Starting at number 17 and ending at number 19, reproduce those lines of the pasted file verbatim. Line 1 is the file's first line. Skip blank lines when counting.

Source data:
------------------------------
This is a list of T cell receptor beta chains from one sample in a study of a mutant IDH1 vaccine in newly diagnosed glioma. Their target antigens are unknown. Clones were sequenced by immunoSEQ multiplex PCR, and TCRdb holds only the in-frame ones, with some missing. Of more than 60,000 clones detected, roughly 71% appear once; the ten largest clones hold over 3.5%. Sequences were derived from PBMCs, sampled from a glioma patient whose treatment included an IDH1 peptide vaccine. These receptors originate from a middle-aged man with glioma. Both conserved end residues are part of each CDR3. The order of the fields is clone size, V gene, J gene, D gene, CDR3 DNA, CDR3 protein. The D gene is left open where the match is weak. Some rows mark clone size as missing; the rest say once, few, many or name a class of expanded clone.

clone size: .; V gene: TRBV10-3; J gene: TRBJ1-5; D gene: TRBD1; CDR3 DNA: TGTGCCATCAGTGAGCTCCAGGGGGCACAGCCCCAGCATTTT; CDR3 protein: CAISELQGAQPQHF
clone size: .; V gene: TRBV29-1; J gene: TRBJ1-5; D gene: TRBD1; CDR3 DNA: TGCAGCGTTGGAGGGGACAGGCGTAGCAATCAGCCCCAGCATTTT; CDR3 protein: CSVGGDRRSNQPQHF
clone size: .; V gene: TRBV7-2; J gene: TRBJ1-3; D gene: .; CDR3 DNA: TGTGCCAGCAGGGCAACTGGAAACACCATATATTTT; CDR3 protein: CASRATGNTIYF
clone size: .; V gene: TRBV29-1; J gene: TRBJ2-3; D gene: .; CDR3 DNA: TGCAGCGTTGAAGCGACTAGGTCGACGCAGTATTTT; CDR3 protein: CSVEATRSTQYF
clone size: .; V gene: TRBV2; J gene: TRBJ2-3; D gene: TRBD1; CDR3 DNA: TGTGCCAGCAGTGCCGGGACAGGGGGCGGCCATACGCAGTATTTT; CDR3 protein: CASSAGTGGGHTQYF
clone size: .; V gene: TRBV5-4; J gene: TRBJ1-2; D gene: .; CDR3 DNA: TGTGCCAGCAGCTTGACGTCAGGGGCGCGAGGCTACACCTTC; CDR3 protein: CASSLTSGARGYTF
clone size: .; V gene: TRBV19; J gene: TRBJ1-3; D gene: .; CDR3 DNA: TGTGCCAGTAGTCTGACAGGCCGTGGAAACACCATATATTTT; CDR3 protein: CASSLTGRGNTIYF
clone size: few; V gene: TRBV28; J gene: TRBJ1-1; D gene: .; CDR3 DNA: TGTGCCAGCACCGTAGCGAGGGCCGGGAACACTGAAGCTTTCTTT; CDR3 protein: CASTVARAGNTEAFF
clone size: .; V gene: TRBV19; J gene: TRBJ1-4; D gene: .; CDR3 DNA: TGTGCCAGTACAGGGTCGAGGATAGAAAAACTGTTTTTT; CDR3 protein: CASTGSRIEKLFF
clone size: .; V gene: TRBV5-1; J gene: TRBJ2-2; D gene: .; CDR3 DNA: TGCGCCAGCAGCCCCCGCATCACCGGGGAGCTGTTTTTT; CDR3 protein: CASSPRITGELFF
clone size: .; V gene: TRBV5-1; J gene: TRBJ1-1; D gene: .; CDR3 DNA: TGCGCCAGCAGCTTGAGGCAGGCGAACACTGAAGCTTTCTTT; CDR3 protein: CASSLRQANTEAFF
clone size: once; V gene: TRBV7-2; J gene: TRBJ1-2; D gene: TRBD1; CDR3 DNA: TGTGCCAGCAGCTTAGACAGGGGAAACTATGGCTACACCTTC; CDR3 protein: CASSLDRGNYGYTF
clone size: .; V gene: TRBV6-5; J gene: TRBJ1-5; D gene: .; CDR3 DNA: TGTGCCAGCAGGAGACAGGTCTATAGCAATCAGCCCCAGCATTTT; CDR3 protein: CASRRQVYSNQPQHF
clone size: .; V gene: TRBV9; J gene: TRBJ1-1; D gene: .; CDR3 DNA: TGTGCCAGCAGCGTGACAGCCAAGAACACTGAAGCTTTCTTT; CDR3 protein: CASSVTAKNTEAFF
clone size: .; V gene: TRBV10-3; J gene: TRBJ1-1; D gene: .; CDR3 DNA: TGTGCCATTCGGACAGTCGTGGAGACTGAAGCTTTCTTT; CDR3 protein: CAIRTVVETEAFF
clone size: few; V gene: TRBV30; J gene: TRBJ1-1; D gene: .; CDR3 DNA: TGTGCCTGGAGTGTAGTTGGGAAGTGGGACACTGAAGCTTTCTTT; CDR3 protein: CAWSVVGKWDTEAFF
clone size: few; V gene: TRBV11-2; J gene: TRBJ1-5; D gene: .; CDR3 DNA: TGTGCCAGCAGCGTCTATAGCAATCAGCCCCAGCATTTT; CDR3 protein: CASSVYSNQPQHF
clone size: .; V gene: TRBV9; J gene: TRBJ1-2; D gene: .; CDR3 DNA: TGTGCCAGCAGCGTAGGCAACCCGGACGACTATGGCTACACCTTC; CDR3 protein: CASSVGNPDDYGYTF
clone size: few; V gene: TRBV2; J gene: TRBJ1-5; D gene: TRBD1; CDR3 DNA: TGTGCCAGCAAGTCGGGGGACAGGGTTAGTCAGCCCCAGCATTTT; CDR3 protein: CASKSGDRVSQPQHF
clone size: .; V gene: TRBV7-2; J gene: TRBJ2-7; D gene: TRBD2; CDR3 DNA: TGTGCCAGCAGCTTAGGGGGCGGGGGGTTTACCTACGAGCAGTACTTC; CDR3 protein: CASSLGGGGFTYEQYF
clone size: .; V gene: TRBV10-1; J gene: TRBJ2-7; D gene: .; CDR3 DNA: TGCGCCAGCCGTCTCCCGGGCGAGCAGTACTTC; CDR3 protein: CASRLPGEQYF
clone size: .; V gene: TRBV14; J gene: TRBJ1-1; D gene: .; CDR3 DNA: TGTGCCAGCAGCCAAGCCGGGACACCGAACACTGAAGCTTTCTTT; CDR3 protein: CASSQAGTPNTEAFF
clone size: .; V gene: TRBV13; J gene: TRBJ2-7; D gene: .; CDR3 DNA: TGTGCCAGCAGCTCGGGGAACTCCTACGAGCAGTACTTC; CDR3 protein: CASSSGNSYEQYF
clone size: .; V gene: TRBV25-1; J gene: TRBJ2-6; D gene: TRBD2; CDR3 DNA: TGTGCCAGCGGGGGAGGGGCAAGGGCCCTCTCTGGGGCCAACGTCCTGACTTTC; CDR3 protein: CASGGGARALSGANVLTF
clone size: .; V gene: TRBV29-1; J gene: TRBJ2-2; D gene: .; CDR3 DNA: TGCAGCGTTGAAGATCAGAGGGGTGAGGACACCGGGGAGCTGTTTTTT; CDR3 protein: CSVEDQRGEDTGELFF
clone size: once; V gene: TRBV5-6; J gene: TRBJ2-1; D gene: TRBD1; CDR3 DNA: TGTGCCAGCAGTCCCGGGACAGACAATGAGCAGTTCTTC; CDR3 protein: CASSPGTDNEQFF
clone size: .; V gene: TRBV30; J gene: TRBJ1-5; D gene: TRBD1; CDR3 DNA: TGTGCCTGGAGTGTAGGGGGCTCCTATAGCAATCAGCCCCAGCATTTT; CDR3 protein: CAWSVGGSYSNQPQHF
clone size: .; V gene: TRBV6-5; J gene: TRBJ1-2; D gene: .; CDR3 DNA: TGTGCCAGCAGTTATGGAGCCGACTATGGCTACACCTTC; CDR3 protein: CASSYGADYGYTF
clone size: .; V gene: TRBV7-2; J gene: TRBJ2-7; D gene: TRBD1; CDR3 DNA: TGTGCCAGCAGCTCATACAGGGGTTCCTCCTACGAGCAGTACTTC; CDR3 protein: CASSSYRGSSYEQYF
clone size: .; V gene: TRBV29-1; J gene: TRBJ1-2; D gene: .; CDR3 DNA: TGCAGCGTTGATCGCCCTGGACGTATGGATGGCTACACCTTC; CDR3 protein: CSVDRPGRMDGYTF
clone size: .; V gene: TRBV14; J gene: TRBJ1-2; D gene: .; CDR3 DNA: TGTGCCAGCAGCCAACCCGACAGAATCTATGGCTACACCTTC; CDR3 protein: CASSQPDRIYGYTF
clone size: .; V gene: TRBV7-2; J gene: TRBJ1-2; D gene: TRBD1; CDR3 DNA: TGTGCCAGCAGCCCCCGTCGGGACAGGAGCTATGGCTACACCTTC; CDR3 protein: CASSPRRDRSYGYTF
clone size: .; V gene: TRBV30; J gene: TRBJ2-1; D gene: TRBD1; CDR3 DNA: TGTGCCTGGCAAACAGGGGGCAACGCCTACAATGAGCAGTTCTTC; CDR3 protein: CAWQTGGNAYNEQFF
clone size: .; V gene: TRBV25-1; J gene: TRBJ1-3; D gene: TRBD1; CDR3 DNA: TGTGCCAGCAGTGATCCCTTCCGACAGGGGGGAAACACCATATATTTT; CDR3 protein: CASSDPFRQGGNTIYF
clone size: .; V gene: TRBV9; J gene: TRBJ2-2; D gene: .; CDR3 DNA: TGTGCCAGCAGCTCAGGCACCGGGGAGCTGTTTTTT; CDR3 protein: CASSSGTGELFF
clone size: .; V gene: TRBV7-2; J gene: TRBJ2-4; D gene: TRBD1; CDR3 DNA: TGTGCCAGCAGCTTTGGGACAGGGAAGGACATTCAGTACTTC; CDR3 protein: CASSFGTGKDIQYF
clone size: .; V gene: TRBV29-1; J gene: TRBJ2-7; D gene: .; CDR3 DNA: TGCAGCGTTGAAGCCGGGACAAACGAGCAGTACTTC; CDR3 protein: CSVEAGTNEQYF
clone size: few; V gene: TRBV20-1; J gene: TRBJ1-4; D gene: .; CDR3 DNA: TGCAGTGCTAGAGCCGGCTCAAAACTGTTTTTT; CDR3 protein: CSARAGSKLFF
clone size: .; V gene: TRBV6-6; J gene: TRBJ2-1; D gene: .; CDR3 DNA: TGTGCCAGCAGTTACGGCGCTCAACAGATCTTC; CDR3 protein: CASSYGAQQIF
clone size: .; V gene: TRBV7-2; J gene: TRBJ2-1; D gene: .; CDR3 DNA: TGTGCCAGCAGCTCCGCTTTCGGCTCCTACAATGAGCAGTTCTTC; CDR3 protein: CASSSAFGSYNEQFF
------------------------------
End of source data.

clone size: few; V gene: TRBV30; J gene: TRBJ1-1; D gene: .; CDR3 DNA: TGTGCCTGGAGTGTAGTTGGGAAGTGGGACACTGAAGCTTTCTTT; CDR3 protein: CAWSVVGKWDTEAFF
clone size: few; V gene: TRBV11-2; J gene: TRBJ1-5; D gene: .; CDR3 DNA: TGTGCCAGCAGCGTCTATAGCAATCAGCCCCAGCATTTT; CDR3 protein: CASSVYSNQPQHF
clone size: .; V gene: TRBV9; J gene: TRBJ1-2; D gene: .; CDR3 DNA: TGTGCCAGCAGCGTAGGCAACCCGGACGACTATGGCTACACCTTC; CDR3 protein: CASSVGNPDDYGYTF